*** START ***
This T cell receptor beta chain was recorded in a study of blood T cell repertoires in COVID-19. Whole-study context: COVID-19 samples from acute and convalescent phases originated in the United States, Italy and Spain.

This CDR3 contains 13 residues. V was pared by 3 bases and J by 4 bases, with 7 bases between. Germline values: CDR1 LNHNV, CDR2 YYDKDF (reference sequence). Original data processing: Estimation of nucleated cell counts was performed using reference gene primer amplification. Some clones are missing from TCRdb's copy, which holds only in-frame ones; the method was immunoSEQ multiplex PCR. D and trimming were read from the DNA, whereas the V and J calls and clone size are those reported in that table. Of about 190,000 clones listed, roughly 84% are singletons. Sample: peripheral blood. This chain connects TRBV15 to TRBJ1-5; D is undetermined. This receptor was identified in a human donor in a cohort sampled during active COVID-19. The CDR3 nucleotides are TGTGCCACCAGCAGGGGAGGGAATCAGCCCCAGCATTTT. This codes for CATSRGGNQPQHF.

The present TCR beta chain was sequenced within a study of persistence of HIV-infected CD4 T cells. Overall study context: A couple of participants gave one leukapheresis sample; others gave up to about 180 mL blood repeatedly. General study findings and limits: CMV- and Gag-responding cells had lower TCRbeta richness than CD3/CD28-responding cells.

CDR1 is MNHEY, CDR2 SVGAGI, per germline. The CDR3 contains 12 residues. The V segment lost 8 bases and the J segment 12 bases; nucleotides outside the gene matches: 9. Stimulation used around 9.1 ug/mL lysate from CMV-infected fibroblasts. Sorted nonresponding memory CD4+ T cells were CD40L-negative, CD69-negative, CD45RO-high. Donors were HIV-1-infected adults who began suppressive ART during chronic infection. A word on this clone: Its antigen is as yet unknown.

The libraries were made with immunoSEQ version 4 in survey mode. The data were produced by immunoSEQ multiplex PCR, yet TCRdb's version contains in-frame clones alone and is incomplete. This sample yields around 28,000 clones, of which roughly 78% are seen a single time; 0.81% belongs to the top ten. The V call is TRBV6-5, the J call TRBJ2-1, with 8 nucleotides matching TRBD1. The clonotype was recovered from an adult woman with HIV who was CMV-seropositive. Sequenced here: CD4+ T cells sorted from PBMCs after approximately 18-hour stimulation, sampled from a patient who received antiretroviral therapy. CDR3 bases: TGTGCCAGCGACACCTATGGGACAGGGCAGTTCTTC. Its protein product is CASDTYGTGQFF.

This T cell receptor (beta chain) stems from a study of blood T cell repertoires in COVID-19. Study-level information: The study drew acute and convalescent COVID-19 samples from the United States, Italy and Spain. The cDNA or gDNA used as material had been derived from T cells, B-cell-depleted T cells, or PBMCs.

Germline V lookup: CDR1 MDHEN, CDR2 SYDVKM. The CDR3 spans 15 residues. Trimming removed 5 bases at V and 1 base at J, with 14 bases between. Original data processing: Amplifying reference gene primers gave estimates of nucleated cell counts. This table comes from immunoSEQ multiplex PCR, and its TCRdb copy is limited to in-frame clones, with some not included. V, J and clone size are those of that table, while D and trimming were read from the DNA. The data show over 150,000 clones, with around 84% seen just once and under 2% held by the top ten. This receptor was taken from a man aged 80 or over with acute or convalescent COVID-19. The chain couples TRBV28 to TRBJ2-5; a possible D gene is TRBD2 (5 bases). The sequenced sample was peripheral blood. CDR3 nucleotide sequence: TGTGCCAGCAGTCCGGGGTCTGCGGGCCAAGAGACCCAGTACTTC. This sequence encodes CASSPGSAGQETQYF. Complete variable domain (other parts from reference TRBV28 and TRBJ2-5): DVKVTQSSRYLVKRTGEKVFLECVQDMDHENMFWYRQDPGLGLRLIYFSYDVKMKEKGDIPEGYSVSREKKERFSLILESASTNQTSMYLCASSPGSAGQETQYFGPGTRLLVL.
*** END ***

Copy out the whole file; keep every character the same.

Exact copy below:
This T cell receptor beta chain was recorded in a study of blood T cell repertoires in COVID-19. Whole-study context: COVID-19 samples from acute and convalescent phases originated in the United States, Italy and Spain.

This CDR3 contains 13 residues. V was pared by 3 bases and J by 4 bases, with 7 bases between. Germline values: CDR1 LNHNV, CDR2 YYDKDF (reference sequence). Original data processing: Estimation of nucleated cell counts was performed using reference gene primer amplification. Some clones are missing from TCRdb's copy, which holds only in-frame ones; the method was immunoSEQ multiplex PCR. D and trimming were read from the DNA, whereas the V and J calls and clone size are those reported in that table. Of about 190,000 clones listed, roughly 84% are singletons. Sample: peripheral blood. This chain connects TRBV15 to TRBJ1-5; D is undetermined. This receptor was identified in a human donor in a cohort sampled during active COVID-19. The CDR3 nucleotides are TGTGCCACCAGCAGGGGAGGGAATCAGCCCCAGCATTTT. This codes for CATSRGGNQPQHF.

The present TCR beta chain was sequenced within a study of persistence of HIV-infected CD4 T cells. Overall study context: A couple of participants gave one leukapheresis sample; others gave up to about 180 mL blood repeatedly. General study findings and limits: CMV- and Gag-responding cells had lower TCRbeta richness than CD3/CD28-responding cells.

CDR1 is MNHEY, CDR2 SVGAGI, per germline. The CDR3 contains 12 residues. The V segment lost 8 bases and the J segment 12 bases; nucleotides outside the gene matches: 9. Stimulation used around 9.1 ug/mL lysate from CMV-infected fibroblasts. Sorted nonresponding memory CD4+ T cells were CD40L-negative, CD69-negative, CD45RO-high. Donors were HIV-1-infected adults who began suppressive ART during chronic infection. A word on this clone: Its antigen is as yet unknown.

The libraries were made with immunoSEQ version 4 in survey mode. The data were produced by immunoSEQ multiplex PCR, yet TCRdb's version contains in-frame clones alone and is incomplete. This sample yields around 28,000 clones, of which roughly 78% are seen a single time; 0.81% belongs to the top ten. The V call is TRBV6-5, the J call TRBJ2-1, with 8 nucleotides matching TRBD1. The clonotype was recovered from an adult woman with HIV who was CMV-seropositive. Sequenced here: CD4+ T cells sorted from PBMCs after approximately 18-hour stimulation, sampled from a patient who received antiretroviral therapy. CDR3 bases: TGTGCCAGCGACACCTATGGGACAGGGCAGTTCTTC. Its protein product is CASDTYGTGQFF.

This T cell receptor (beta chain) stems from a study of blood T cell repertoires in COVID-19. Study-level information: The study drew acute and convalescent COVID-19 samples from the United States, Italy and Spain. The cDNA or gDNA used as material had been derived from T cells, B-cell-depleted T cells, or PBMCs.

Germline V lookup: CDR1 MDHEN, CDR2 SYDVKM. The CDR3 spans 15 residues. Trimming removed 5 bases at V and 1 base at J, with 14 bases between. Original data processing: Amplifying reference gene primers gave estimates of nucleated cell counts. This table comes from immunoSEQ multiplex PCR, and its TCRdb copy is limited to in-frame clones, with some not included. V, J and clone size are those of that table, while D and trimming were read from the DNA. The data show over 150,000 clones, with around 84% seen just once and under 2% held by the top ten. This receptor was taken from a man aged 80 or over with acute or convalescent COVID-19. The chain couples TRBV28 to TRBJ2-5; a possible D gene is TRBD2 (5 bases). The sequenced sample was peripheral blood. CDR3 nucleotide sequence: TGTGCCAGCAGTCCGGGGTCTGCGGGCCAAGAGACCCAGTACTTC. This sequence encodes CASSPGSAGQETQYF. Complete variable domain (other parts from reference TRBV28 and TRBJ2-5): DVKVTQSSRYLVKRTGEKVFLECVQDMDHENMFWYRQDPGLGLRLIYFSYDVKMKEKGDIPEGYSVSREKKERFSLILESASTNQTSMYLCASSPGSAGQETQYFGPGTRLLVL.